So, buying the shirt was kind of a personal test.  Not a very difficult one – after all the shirt was on sale . . . but then I had to put it on!

The first time I wore it, several people noticed the change and told me they liked it.  But for me, despite the positive feedback, I was still not very sure I liked the shirt.  It still didn’t look right in the mirror.

However, I couldn’t help but notice the sensations that came from people around me telling me that they liked me as a “colorful guy.”  It was not unlike the feeling of discovering how to use a new spice in the kitchen.  My recipe-making options when I get dressed in the morning now feel just a little more expansive!

Of course, putting on a new shirt isn’t such a big deal.  But in my case it actually meant confronting something very deeply ingrained.  It must be something like 10 years since I deliberately wore a color that bright (and actually this shirt isn’t that bright, but to me it feels like I’m the GO on a traffic light when I wear it!)

That’s the secret to transformation – don’t try to do it all at once.  Just take small steps that are only slightly uncomfortable.

(Who knows, maybe next year I’ll wear a red shirt! 😉 )

But it’s striking when you make a small change and everyone around you notices.  It might just generate a new creative opening in your life.

This Sunday, I’m inviting you to gently play with the boundaries of your comfort.  Our tool for doing this will be Feldenkrais Awareness Through Movement lessons.  You might just find that, by challenging some of the patterns you have become so used to, new freedom of movement becomes possible.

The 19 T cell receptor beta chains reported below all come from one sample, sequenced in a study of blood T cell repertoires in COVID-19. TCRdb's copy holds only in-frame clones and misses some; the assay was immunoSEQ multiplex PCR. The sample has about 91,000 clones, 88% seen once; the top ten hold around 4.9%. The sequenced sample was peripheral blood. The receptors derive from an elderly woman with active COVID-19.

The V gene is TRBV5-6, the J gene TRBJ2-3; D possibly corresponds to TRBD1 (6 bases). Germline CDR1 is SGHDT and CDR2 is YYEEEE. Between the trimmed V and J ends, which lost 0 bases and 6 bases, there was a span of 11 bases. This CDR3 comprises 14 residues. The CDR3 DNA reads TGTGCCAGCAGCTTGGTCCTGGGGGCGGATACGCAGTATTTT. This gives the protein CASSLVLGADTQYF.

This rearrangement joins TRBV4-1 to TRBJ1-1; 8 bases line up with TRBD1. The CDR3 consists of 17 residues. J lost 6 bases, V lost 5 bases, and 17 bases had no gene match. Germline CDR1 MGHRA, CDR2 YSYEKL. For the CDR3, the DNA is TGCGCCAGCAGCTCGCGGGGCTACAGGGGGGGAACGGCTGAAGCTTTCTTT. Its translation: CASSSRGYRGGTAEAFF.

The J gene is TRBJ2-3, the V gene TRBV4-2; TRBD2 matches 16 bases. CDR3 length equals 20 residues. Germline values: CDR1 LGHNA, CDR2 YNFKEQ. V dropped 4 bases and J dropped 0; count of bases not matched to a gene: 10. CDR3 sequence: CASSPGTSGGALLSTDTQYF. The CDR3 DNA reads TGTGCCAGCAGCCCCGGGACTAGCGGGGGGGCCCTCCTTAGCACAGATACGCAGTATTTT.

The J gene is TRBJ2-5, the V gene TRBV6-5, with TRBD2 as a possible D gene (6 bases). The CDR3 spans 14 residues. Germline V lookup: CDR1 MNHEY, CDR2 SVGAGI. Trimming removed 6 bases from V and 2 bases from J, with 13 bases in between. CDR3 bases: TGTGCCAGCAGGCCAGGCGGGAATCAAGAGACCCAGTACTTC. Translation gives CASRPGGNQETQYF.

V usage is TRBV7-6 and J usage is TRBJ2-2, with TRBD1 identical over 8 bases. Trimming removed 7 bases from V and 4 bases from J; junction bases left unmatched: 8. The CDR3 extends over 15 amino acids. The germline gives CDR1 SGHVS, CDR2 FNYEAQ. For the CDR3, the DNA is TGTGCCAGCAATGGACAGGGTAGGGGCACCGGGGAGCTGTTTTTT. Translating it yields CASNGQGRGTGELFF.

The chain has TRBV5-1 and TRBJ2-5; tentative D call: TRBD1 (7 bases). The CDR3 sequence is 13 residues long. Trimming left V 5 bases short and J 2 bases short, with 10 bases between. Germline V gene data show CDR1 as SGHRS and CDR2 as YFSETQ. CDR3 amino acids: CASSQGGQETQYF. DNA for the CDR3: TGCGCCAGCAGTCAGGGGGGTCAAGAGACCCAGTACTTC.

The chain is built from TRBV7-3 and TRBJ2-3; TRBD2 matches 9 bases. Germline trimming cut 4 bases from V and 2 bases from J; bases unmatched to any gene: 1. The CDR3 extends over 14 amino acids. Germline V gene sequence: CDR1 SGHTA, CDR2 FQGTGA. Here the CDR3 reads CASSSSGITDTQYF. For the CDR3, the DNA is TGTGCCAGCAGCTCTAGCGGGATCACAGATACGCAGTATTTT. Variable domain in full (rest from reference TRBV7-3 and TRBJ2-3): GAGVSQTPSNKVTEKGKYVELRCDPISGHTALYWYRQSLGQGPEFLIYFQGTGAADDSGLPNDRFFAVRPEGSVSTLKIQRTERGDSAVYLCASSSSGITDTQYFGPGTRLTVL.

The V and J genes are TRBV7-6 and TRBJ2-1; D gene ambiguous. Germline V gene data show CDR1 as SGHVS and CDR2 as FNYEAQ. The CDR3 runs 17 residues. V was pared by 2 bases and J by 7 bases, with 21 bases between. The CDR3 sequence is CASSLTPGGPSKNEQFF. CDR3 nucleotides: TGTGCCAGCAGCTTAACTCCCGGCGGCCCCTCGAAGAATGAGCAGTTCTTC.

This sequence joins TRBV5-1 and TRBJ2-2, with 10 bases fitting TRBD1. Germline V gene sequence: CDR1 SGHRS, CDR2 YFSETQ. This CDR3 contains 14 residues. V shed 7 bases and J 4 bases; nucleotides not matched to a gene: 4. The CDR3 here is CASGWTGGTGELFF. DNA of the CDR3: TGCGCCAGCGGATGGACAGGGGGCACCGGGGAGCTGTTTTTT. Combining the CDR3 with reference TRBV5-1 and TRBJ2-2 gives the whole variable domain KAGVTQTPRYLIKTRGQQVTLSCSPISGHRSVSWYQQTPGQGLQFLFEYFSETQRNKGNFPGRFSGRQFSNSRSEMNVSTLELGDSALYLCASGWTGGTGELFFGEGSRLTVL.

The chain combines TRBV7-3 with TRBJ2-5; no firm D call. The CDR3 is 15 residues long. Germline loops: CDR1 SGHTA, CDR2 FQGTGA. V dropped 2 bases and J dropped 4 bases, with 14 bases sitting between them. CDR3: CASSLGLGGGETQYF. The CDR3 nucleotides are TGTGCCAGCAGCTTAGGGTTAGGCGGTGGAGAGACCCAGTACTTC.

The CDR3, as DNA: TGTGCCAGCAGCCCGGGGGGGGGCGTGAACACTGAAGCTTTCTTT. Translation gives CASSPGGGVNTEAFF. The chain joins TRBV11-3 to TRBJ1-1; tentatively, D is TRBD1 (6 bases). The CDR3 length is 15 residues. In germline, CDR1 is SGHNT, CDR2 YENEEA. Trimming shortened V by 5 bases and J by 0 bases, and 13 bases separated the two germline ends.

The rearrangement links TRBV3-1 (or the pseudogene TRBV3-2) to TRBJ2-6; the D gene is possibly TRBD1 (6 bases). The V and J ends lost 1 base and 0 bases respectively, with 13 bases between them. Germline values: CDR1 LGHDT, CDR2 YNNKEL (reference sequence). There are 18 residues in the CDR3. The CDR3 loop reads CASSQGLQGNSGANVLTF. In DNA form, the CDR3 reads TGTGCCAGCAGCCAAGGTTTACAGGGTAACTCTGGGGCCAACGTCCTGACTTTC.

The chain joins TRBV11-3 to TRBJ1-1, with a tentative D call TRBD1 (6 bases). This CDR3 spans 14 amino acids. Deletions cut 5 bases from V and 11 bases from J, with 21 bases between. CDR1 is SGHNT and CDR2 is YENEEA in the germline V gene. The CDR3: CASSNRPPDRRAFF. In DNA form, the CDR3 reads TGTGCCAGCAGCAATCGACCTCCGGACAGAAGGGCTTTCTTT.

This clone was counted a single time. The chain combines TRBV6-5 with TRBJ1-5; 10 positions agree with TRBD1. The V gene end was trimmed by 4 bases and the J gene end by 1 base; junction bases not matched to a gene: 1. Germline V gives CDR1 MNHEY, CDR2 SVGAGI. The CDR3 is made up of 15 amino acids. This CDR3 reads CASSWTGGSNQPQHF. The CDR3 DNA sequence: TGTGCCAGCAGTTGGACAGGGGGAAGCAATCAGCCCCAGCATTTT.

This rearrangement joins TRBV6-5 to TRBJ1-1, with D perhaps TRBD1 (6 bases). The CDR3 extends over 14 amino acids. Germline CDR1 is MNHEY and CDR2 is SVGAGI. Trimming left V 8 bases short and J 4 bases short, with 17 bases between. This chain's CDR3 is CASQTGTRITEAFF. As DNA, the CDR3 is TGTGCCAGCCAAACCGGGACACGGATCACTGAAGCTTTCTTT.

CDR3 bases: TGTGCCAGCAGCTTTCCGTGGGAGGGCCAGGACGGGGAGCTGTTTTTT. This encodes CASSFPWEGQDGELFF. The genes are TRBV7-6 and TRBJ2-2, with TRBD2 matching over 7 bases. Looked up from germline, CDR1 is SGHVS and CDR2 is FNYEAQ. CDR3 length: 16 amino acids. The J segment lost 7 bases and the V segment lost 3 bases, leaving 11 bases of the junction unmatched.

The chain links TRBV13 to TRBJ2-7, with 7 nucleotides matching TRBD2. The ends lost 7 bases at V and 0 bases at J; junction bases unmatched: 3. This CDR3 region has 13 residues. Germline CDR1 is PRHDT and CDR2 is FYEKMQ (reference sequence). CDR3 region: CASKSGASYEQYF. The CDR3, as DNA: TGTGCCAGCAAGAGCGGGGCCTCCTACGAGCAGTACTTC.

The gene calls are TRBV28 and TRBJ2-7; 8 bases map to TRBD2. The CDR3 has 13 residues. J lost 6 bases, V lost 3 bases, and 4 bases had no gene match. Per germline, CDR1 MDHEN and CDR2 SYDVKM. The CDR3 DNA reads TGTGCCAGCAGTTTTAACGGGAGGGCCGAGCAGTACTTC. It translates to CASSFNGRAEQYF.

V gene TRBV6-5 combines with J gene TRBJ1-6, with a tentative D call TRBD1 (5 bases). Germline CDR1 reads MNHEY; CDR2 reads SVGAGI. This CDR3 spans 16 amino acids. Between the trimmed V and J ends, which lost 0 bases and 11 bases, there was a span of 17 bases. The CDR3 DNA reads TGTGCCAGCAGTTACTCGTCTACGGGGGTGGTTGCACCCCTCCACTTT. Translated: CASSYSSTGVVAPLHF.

Then, what will change in your relations with your friends, spouse, children, co-workers, etc. if your neck no longer hurts?  If you can breathe easily in any situation?  If you aren’t afraid to dance?

And I promise that we will conduct these investigations together in a warm and supportive atmosphere.

I’m gonna need your support too – because I’m still not entirely sure I’m going to feel comfortable wearing that green shirt!!

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For all the information about my workshops exploring creativity – and BETTER MOVEMENT! – on April 23 and 29, please click here.

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3 thoughts on “Becoming More Comfortable with your Discomforts”

  1. Lovely description of connection between creativity and our work through movement and awareness…when people ask me if I am an ‘artist’ (because of the colorful way I dress, haha); I say ‘yes, I am in a little known art form called Feldenkrais’ and I truly believe we are more of an art than a science; yet a brilliant combination of the two…what the world needs now—more artfulness , less ‘hard science’ , but still an integration of the two…thanks for thoughtful, artful combining of words and ideas…and helpful hint from me, try ‘orchid color’…a brighter shade of purple, created by combining light and dark …Deborah Lotus

  2. Orchid!! Will look for it . . .

    . . . Funny thing, the green shirt was a convenient example for the points I wanted to make in this post, but in some ways incidental for me . . . but now I’m getting all kinds of wardrobe advice! Guess, that one little step – then writing about it – will change me more than I knew . . . it’s getting momentum now!

  3. Pingback: Improvising with Movement as Metaphor: The Creative Practice of the Feldenkrais Method | Move Like A Child!